I used to be a proud Canadian. Before I became a Climate Activist, that is. But now as a Climate Activist, I feel nothing but shame and embarrassment for Canada at climate talks.
We are a proud people. We’ve always seen ourselves as an accepting, nonjudgmental, hospitable, compassionate, peaceful, responsible, accountable and polite people. We value democracy, diversity, education, clean air, fresh water, human rights, health care, bilingualism and same-sex marriage. We have a land of beautiful landscapes, pure lakes and amazing wildlife. We live in one of the most beautiful countries in the world. We are proud of our country.
My current disillusionment is rooted in the rise to power of Stephen Harper and his brand of Conservatism almost 9 years ago. Harper’s detrimental influence on the Canadian psyche will be felt for decades after he is removed from power in the 2015 Federal election (my prediction).
Shame and Embarrassment for Canada at Climate Talks
But it’s Canada’s disgraceful performance on environmental stewardship and our reprehensible tactics in international climate talks that are making me ashamed to be Canadian. “Canada’s position on climate change is an embarrassment… the actions of the Canadian government this week at the United Nations Climate Change negotiations in Peru represent the most shocking shift in Canada’s values since this government took office,” reports the Montreal Gazette.
Leehi Yona (named Canada’s Top Environmentalist Under 25 in 2013) is a youth delegate at the Lima COP20 climate change talks. She reports:
While we once were leaders in multilateral diplomacy, Canada is currently referred to as a rogue country at the climate change negotiations…..Our government is backing out of commitments, blocking binding agreements and promoting tarsands expansion as if its extraction and burning didn’t have potentially horrific human-rights implications, in addition to environmental ones. Despite research demonstrating that more than 200 million people worldwide will become refugees as a result of climate change by 2050 if business continues as usual, Canada has been disrupting any potential progress.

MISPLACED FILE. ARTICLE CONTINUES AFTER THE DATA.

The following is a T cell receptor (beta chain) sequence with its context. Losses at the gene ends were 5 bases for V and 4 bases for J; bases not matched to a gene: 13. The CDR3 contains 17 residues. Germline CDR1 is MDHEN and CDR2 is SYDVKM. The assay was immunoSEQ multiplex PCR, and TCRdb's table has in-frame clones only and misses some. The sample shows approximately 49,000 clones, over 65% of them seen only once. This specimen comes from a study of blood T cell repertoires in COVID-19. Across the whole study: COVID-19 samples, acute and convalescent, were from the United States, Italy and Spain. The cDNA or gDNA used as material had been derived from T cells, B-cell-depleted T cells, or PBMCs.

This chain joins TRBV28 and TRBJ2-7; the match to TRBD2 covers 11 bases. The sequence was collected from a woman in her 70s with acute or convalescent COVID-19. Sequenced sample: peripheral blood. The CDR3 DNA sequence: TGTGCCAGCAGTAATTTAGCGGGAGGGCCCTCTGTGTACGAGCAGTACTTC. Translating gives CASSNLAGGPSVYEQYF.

UN Secretary General Ban Ki-Moon is singling out Canada as a country that “needs to stop stalling on setting climate change goals, and instead become ‘ambitious and visionary,’” the CBC reported recently. “It’s only natural that Canada as one of the G7 countries should take a leadership role,” Ban told CBC News Chief Correspondent Peter Mansbridge. “There are ways to make a transformative change from a fossil fuel-based economy to a climate-resilient economy by investing wisely in renewable energy choices.”
Thus far in Lima, Environment Minister Leona Aglukkaq’s performance has been disturbing. On Tuesday, Environment Canada issued a news release:
“Today, Minister Aglukkaq is hosting a discussion in Lima, Peru, to highlight the importance of incorporating traditional knowledge into environmental decision-making. This event will bring together high-level international officials to discuss how traditional knowledge can support the development of successful environmental policies and programs in countries around the world.”
“The press release was a blatant misrepresentation,” says Elizabeth May (Leader of the Green Party of Canada), the only other Parliamentarian attending Lima COP20. The statement also mentioned that “this discussion, held during COP20 in Lima, is being organized and led by Canada.” In fact this so called “discussion” was a private affair held at the Canadian embassy in Lima by invitation only. No details are available. And what does “incorporating traditional knowledge into environmental decision-making” really mean?
During her public statement to the COP, Aglukkaq was arrogant, disrespectful and hypocritical. She stretched her 3-minute time slot to 8 minutes, speaking over the warning bells and reminders that her time had expired. “Our record speaks for itself,” she said. Exactly, it speaks for itself.